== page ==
"Snow removal has its inherent challenges and [labor, slip-and-fall/insurance and weather] are among the top challenges for any service company," Dunn says. "There is one constant in life — change. I believe the hurdles will always be top challenges for the snow removal business. I think the way we view them will change. Companies that can step away from conventional wisdom and approach these challenges as opportunity will excel.

Dunn admits he's considered leaving the snow-and-ice industry because of the aforementioned hurdles, but he's remained.

"I believe top-performing entrepreneurs constantly assess the risk-reward equation," he says. "Any winter event can humble even the strongest of competitors. The underlying challenge of delivering consistency from constructed chaos regularly challenges the most prepared organizations."

Stephanie Sauers: “I love the people of this industry. It’s an industry of open-minded professionals who are all willing to help each other out. It’s an industry that is not selling a cutthroat commodity, but providing a service that is necessary for everyone.”
image: jerry mann

What is it about the industry that keeps him coming back season after season? The challenge.

"My competitive nature keeps me focusing on skewing the risk-reward equation in my favor," Dunn says. "SNÖ-Services has been very successful, but there are always things we can do to improve as an organization to deliver services that continue to build trust and loyalty with clients we service, which equates to continued opportunity."

Conversely, Sauers has never given a second thought to her commitment within the industry.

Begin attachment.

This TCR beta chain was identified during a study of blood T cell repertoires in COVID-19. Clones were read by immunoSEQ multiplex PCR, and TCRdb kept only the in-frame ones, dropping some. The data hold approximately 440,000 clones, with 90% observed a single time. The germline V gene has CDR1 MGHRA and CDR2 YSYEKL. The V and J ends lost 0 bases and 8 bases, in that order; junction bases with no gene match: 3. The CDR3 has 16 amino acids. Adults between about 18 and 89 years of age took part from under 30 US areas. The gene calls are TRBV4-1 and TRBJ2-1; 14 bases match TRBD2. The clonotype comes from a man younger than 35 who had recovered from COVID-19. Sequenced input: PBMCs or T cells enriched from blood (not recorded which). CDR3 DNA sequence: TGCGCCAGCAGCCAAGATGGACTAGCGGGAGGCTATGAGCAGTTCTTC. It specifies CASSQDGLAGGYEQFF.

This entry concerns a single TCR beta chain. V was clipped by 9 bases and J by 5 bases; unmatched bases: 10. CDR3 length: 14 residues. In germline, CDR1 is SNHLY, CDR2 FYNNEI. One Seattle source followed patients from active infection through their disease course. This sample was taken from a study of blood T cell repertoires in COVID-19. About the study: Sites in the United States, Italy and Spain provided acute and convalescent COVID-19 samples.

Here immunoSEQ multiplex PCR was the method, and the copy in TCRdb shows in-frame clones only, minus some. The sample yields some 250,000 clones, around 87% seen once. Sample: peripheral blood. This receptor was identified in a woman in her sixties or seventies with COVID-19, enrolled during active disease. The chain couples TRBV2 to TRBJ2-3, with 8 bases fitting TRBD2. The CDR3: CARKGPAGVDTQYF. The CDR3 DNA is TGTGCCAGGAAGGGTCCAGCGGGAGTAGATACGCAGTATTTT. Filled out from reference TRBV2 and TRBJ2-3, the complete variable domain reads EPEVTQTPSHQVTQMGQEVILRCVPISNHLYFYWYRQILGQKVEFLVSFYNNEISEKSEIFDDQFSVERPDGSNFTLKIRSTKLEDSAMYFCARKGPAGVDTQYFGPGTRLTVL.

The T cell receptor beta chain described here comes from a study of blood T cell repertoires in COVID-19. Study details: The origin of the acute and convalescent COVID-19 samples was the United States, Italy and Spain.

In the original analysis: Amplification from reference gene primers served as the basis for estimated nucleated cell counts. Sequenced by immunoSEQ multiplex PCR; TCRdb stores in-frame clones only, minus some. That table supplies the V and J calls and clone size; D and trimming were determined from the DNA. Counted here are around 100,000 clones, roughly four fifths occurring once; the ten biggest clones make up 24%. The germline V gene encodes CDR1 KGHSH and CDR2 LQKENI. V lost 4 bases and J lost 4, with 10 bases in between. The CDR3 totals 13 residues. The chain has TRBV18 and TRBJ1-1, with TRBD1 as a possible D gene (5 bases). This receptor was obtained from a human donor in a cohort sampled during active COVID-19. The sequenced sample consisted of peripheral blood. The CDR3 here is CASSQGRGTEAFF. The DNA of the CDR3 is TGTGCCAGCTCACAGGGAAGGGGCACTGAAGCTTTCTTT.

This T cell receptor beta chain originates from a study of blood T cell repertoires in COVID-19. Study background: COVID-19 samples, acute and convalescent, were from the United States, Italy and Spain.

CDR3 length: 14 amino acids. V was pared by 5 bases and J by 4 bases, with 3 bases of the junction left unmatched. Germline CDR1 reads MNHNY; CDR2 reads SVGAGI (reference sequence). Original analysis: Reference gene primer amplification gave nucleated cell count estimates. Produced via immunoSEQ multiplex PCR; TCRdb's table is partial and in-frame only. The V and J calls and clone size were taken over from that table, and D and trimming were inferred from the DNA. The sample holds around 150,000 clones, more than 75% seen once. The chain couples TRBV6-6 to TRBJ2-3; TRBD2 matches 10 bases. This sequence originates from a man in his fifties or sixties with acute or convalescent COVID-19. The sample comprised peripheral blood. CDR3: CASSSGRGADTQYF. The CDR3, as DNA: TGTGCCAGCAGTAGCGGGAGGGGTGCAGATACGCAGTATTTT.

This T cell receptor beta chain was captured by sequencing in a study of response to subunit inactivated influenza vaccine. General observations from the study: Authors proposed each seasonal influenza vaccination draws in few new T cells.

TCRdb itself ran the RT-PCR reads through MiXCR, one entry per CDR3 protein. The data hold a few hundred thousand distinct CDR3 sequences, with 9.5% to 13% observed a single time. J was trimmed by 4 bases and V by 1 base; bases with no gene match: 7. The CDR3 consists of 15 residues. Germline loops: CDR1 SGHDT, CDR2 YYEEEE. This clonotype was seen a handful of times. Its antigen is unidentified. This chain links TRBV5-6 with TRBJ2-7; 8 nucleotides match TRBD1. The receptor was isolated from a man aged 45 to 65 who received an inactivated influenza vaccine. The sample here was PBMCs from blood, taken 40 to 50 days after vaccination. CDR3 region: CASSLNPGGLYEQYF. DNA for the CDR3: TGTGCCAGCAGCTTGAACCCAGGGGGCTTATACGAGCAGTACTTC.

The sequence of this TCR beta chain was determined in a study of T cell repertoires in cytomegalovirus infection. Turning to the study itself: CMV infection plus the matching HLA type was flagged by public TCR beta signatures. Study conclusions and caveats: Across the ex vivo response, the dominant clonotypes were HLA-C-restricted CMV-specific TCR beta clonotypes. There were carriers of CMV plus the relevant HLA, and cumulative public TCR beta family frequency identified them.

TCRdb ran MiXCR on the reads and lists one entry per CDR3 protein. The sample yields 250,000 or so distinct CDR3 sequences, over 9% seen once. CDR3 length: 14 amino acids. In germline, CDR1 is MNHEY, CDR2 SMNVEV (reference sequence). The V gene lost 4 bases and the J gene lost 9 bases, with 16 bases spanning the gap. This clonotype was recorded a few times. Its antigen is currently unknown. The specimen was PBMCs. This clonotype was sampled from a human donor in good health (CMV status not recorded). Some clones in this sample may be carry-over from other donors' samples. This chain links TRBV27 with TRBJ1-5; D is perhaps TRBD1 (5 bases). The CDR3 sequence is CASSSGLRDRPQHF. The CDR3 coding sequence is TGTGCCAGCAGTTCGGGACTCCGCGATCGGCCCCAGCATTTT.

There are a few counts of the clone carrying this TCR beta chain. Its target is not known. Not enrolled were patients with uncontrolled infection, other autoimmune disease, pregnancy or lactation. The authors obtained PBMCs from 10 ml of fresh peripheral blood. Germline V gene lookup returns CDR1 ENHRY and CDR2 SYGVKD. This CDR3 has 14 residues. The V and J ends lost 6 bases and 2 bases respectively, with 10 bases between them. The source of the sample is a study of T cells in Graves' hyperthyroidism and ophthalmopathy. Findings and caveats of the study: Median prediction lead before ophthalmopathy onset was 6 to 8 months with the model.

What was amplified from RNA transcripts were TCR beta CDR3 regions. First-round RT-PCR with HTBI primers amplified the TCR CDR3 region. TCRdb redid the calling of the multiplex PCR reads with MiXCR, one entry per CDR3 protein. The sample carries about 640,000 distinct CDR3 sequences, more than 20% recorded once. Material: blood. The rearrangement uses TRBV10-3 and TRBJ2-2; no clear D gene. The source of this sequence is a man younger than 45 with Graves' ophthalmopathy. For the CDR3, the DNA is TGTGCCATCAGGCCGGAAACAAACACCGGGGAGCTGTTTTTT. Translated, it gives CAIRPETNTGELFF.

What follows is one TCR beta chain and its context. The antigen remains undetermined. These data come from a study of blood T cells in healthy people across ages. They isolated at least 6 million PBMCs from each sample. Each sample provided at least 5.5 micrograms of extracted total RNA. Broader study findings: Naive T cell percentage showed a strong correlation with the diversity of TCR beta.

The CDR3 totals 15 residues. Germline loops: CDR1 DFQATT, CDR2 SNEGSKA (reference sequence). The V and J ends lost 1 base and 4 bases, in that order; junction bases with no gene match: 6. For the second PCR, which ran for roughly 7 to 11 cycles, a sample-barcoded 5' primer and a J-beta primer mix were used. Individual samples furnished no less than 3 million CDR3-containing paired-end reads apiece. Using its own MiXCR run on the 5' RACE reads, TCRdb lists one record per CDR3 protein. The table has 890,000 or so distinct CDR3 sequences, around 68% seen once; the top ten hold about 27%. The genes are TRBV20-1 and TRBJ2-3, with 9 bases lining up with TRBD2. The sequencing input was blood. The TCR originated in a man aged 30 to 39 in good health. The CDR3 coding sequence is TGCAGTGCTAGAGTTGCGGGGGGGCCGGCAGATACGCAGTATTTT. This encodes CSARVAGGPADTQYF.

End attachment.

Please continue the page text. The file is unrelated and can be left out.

"It’s scary, the liability that is being pinned on us through contract language in some instances; however, not all contracts are bad," she says. "It’s just important that [people within] the snow industry continues to educate themselves about these various challenges and know implications of signing bad contracts and understand how to overcome the challenges it is being faced with.

"I love the people of this industry," Sauers says. "It’s an industry of open-minded professionals who are all willing to help each other out. It’s an industry that is not selling a cutthroat commodity, but providing a service that is necessary for everyone. It’s being part of an emergency response team. It’s understanding client needs and fulfilling them at the most difficult time. It’s being prepared and exceeding expectations. It’s watching people get to and from their destinations safety during a dangerous winter weather event because of all of your yearlong efforts. It’s not sleeping for 36-plus hours and falling asleep in the shower when you finally get the opportunity. It’s an adrenaline rush every time it snows. It’s a team effort in everything. It’s a team effort at our company level, and our industry level, and at the association level (with ASCA). I love snow!"

Knowing what he now knows, Walton cites stress as a reason he would likely pass on an opportunity to join the industry if given the opportunity today. Snyder, though, would do it all over again ... with one caveat.

"I would do it again,” he says. “However, I would probably do even more research to make sure I structured my business to work well with the challenges of varying winters.

“Snow-and-ice management is a service that the demand for is not going away and the need for qualified contractors is growing,” he says. “Gone are the days of anyone with a plow being able to go out and plow after the storm for the gas station on the corner. Today's society requires nearly instant response to the weather and expects to be able to continue living life without major interruption or hazard. This provides a tremendous market opportunity for snow-and-ice service providers."

Rob Thomas is a Cleveland-based writer and frequent Snow Magazine contributor.